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1 Leave a comment on paragraph 1 0 323                       Bellaggio

2 Leave a comment on paragraph 2 0 painted white, glistening in the sunlight. From near Bellano, we count 53 villages in sight at once,   which would seem to indicate a rich land flowing with milk and honey, but a nearer approach fails to discover the lacteal ruminants or the beehives, nothing but the laborious grape terraces, worn out, insufficient for the fourth of its inhabitants

3 Leave a comment on paragraph 3 1 I’ve heard of “smiling villages” and perhaps the picturesque expression which they give to the beauties of nature would so be called by an enthusiast.     There are plenty of villages but no smiles. Heaped up masses of old buildings with dilapidated rusty tile hiproofs, no smoke, no Horses or wagons, no life. dead! dead!     An air of desertion worn out, not even fit for a straggling fisherman to roost overnight,     but we know they are full, of the redcapped sunburnt lazaroni.   Although we only see here and there a straggler on the beach a few idlers at the landing.   No commerce, no shipping. frequently not even a rowboat in front of a whole village and we do not wonder at our steamers passing them, dozens of them without stopping.

4 Leave a comment on paragraph 4 0 These large houses, plain, but of good architecture exteriorly [sic], speak of xxx another race, other energies, for we cannot believe that these people found the money or energy to build them, much less the luxury of white paint.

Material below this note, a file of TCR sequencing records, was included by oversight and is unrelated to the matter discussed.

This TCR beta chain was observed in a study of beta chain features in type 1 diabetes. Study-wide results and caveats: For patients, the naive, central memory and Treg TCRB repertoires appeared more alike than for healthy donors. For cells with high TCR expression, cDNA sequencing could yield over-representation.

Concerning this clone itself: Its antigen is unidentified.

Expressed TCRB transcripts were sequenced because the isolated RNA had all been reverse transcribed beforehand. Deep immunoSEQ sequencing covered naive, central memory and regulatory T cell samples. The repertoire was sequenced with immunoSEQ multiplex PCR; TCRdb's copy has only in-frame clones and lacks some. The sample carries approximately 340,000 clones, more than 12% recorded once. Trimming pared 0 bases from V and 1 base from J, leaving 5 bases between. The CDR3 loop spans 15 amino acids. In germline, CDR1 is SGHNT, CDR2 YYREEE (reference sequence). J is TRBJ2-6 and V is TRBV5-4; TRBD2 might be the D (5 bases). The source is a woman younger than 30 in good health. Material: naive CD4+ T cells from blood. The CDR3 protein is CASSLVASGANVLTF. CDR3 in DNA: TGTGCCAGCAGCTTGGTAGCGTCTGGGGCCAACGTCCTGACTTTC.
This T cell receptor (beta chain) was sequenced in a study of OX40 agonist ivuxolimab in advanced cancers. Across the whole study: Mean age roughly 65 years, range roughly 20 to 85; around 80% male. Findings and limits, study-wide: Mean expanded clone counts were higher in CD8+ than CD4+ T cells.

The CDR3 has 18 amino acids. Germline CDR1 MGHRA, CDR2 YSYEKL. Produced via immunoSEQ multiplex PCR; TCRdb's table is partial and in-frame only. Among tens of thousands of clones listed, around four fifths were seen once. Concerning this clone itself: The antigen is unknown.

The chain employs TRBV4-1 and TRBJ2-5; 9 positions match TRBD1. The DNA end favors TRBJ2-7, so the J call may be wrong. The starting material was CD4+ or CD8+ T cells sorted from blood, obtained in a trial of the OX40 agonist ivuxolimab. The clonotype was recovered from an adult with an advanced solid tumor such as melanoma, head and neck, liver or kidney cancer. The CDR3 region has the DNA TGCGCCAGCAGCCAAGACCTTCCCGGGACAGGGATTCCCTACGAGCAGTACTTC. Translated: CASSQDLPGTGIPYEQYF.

5 Leave a comment on paragraph 5 2 Whole streets, in fact whole towns, rarely ever have much glass, fine large 2nd and 3rd story windows without sash or glass, as far as the eye can reach.  A deserted mexican village found by a band of digger Indians might be something of a comparison, with an exception, we never see flat roofs in Europe.

6 Leave a comment on paragraph 6 0 Our steamer makes half a dozen stops, generally many rods from shore, where we are met by the usual style of native awning covered rowboat, rowed by a bar footed man and woman, exchange the flat little canvass mail

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